‘Paying for a Rolls but driving a Chevy?’

‘Paying for a Rolls but driving a Chevy?’

I have been following the recent debate regarding efforts to introduce a new and more affordable day school in Bergen County and I am becoming increasingly disturbed by the Rolls-Royce vs. Chevy analogy that has been used to describe the existing day-school system vs. the new one being proposed. While we all want to believe that we are providing our children with the best education possible, perhaps this sudden interest by so many in a possible alternative is indicative of a long brewing, yet largely unacknowledged, dissatisfaction with the status quo of Jewish education and is not merely a product of the current economic crisis.

Clearly the day-school system has many laudable features, yet in some very specific ways the majority of day schools are not meeting their mandate. With regards to Hebrew language, too many students graduate after eight and sometimes 12 years of day school and cannot even conduct a simple conversation in Hebrew. Recently the “Hebrew in America” program was launched in Bergen County to address this very problem. With regards to religious observance and spirituality, too many students and their families look towards the “gap-year” in Israel to create and cement a firmer religious foundation. Why, after all of these years of Jewish education, is it necessary for many to go to Israel in order to get back on track religiously? With regards to learning and internalizing good midot, bullying and cyber-bullying are as prevalent and rampant in the day schools as in any elementary school in the country. The question then begs to be asked, how is it that Torah values are being taught, but not transmitted and implemented, in our yeshivot?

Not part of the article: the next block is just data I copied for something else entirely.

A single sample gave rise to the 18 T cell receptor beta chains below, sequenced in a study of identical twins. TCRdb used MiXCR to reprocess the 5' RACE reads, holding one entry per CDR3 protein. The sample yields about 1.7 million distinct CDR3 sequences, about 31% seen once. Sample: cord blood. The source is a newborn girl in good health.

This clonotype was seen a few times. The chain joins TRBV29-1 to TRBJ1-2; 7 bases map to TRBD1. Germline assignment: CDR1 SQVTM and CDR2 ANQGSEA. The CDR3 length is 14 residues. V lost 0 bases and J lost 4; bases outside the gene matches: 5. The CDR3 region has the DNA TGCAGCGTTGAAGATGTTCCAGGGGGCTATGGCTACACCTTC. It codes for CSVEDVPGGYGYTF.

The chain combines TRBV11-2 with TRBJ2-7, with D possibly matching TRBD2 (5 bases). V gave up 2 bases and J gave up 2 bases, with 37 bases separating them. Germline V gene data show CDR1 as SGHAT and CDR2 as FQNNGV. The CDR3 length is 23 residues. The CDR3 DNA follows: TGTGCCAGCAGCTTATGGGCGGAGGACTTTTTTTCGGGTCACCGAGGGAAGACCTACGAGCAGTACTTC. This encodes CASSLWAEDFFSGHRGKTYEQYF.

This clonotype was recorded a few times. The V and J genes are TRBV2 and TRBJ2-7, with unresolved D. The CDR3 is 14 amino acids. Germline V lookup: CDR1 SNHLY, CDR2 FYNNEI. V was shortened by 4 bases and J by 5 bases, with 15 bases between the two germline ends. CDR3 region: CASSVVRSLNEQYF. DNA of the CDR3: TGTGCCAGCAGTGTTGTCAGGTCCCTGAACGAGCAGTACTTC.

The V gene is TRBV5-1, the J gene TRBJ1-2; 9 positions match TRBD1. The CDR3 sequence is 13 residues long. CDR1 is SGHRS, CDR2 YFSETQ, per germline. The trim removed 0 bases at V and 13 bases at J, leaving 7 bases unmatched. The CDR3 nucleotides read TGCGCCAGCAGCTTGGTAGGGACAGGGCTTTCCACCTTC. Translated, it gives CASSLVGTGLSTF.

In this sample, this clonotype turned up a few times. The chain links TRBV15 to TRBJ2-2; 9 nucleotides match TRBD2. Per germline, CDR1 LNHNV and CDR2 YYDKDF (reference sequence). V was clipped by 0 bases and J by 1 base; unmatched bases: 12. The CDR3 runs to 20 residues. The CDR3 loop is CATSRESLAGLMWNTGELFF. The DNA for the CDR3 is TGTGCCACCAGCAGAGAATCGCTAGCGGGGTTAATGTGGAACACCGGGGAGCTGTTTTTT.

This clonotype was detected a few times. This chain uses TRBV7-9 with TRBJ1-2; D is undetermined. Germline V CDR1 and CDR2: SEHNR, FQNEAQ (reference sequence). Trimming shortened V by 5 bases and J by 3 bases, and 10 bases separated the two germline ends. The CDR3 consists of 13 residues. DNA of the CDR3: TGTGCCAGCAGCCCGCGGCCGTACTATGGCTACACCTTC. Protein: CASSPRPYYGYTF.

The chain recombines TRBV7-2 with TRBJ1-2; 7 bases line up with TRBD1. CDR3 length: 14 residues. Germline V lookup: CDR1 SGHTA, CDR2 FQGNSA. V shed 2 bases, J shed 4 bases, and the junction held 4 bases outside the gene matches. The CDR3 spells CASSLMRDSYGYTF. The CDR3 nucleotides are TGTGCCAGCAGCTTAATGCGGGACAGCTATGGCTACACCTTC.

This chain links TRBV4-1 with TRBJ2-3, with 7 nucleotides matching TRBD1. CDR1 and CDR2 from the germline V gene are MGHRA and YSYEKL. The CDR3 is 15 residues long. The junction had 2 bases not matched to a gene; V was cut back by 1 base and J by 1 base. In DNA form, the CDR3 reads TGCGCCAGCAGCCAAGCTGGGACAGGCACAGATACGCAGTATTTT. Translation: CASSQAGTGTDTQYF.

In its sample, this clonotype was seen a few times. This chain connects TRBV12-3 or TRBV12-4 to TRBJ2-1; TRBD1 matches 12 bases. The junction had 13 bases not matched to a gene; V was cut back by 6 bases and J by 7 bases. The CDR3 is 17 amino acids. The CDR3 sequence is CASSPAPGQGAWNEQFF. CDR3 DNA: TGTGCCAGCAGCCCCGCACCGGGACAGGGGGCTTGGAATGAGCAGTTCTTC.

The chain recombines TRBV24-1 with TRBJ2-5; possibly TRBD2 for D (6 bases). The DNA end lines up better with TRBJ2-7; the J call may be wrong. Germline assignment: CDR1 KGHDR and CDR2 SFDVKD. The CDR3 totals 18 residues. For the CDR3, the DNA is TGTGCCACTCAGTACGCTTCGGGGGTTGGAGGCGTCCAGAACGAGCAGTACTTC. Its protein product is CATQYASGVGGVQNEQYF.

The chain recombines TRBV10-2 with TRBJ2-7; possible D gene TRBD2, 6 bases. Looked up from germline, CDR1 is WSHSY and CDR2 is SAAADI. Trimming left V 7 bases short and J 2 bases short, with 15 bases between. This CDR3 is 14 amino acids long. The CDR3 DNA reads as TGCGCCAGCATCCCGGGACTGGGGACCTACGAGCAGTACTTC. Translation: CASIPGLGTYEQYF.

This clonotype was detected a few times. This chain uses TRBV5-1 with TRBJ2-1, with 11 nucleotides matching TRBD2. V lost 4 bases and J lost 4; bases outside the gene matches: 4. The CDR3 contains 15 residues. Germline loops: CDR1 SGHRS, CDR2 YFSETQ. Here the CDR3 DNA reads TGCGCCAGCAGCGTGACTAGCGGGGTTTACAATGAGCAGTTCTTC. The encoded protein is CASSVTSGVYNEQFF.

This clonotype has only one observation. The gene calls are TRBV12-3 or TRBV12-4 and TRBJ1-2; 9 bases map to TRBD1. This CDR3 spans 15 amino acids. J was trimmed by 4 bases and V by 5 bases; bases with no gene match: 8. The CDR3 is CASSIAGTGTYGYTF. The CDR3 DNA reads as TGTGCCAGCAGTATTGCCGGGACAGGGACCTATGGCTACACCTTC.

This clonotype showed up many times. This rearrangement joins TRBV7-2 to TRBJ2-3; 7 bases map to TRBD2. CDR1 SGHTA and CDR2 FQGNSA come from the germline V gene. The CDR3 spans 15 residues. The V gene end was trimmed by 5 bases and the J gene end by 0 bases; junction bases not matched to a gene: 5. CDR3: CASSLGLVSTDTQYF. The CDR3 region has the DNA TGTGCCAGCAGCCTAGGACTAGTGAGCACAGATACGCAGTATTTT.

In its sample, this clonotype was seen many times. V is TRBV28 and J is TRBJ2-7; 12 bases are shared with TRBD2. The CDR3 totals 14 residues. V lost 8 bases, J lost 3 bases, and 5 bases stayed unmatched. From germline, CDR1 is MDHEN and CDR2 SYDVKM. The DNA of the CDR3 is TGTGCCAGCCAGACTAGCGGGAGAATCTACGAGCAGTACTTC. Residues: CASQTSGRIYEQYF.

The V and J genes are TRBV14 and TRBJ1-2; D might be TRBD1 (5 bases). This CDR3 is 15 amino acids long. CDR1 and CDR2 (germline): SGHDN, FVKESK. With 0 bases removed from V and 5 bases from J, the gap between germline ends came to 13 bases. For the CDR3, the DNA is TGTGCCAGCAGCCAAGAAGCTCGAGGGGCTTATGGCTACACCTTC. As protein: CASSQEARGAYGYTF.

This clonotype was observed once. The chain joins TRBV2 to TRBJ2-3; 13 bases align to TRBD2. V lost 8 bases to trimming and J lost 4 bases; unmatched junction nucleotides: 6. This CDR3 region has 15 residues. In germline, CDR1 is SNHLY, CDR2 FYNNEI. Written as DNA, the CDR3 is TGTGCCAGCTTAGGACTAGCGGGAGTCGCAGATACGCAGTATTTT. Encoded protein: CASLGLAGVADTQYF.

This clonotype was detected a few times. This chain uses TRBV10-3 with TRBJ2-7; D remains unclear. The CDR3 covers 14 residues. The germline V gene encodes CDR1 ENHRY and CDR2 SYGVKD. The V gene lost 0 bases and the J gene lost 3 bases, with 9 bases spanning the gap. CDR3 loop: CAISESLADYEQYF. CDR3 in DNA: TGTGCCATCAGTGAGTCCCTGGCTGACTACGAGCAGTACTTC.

I’m not so sure that the day school system as it exists now has in fact achieved “Rolls-Royce” status. Perhaps the Rolls-Royce is a lemon? Or perhaps we’ve been paying for a Rolls-Royce but have been driving a Chevy all along?

The economic crisis is bringing about a long overdue re-examination of our schools and the high cost of Jewish education. Hopefully, by looking at everything as though under a microscope, we will learn where things can be improved and what needs to be tweaked. This can be a very healthy and productive process, with a positive outcome, for both the existing schools and the new ones in formation.